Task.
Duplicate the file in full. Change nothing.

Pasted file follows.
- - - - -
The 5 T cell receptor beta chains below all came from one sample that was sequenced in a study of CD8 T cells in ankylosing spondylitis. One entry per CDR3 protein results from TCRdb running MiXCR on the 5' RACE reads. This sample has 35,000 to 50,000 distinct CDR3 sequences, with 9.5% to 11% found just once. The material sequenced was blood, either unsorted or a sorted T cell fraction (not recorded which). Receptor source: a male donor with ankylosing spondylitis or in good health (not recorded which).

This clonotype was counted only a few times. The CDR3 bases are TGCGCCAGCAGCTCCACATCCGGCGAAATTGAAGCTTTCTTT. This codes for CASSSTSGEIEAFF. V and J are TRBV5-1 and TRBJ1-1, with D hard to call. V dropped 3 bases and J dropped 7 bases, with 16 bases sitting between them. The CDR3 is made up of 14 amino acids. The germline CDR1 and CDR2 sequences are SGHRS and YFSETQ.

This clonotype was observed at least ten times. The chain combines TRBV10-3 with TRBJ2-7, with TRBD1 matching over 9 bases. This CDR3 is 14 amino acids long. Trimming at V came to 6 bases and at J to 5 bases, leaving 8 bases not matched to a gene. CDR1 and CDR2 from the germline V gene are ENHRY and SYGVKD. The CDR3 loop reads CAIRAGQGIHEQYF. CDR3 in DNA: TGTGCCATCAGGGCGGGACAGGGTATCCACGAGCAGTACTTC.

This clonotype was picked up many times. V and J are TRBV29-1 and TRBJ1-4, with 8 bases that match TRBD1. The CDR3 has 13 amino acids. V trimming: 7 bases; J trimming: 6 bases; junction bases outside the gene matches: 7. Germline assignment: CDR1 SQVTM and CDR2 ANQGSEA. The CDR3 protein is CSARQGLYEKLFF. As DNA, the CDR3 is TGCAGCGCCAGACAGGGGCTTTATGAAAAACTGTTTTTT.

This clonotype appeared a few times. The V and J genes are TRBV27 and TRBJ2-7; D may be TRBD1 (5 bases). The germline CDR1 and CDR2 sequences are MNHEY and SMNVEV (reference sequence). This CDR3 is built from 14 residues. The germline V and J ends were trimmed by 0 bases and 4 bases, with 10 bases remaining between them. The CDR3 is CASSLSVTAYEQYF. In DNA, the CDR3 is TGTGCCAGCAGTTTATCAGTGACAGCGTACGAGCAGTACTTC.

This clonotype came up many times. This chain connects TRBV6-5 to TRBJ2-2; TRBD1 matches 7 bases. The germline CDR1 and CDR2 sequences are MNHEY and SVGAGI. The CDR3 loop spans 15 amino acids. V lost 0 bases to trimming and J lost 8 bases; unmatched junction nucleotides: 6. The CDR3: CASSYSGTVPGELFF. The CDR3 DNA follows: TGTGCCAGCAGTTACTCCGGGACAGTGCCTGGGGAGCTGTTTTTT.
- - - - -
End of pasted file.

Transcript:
The 5 T cell receptor beta chains below all came from one sample that was sequenced in a study of CD8 T cells in ankylosing spondylitis. One entry per CDR3 protein results from TCRdb running MiXCR on the 5' RACE reads. This sample has 35,000 to 50,000 distinct CDR3 sequences, with 9.5% to 11% found just once. The material sequenced was blood, either unsorted or a sorted T cell fraction (not recorded which). Receptor source: a male donor with ankylosing spondylitis or in good health (not recorded which).

This clonotype was counted only a few times. The CDR3 bases are TGCGCCAGCAGCTCCACATCCGGCGAAATTGAAGCTTTCTTT. This codes for CASSSTSGEIEAFF. V and J are TRBV5-1 and TRBJ1-1, with D hard to call. V dropped 3 bases and J dropped 7 bases, with 16 bases sitting between them. The CDR3 is made up of 14 amino acids. The germline CDR1 and CDR2 sequences are SGHRS and YFSETQ.

This clonotype was observed at least ten times. The chain combines TRBV10-3 with TRBJ2-7, with TRBD1 matching over 9 bases. This CDR3 is 14 amino acids long. Trimming at V came to 6 bases and at J to 5 bases, leaving 8 bases not matched to a gene. CDR1 and CDR2 from the germline V gene are ENHRY and SYGVKD. The CDR3 loop reads CAIRAGQGIHEQYF. CDR3 in DNA: TGTGCCATCAGGGCGGGACAGGGTATCCACGAGCAGTACTTC.

This clonotype was picked up many times. V and J are TRBV29-1 and TRBJ1-4, with 8 bases that match TRBD1. The CDR3 has 13 amino acids. V trimming: 7 bases; J trimming: 6 bases; junction bases outside the gene matches: 7. Germline assignment: CDR1 SQVTM and CDR2 ANQGSEA. The CDR3 protein is CSARQGLYEKLFF. As DNA, the CDR3 is TGCAGCGCCAGACAGGGGCTTTATGAAAAACTGTTTTTT.

This clonotype appeared a few times. The V and J genes are TRBV27 and TRBJ2-7; D may be TRBD1 (5 bases). The germline CDR1 and CDR2 sequences are MNHEY and SMNVEV (reference sequence). This CDR3 is built from 14 residues. The germline V and J ends were trimmed by 0 bases and 4 bases, with 10 bases remaining between them. The CDR3 is CASSLSVTAYEQYF. In DNA, the CDR3 is TGTGCCAGCAGTTTATCAGTGACAGCGTACGAGCAGTACTTC.

This clonotype came up many times. This chain connects TRBV6-5 to TRBJ2-2; TRBD1 matches 7 bases. The germline CDR1 and CDR2 sequences are MNHEY and SVGAGI. The CDR3 loop spans 15 amino acids. V lost 0 bases to trimming and J lost 8 bases; unmatched junction nucleotides: 6. The CDR3: CASSYSGTVPGELFF. The CDR3 DNA follows: TGTGCCAGCAGTTACTCCGGGACAGTGCCTGGGGAGCTGTTTTTT.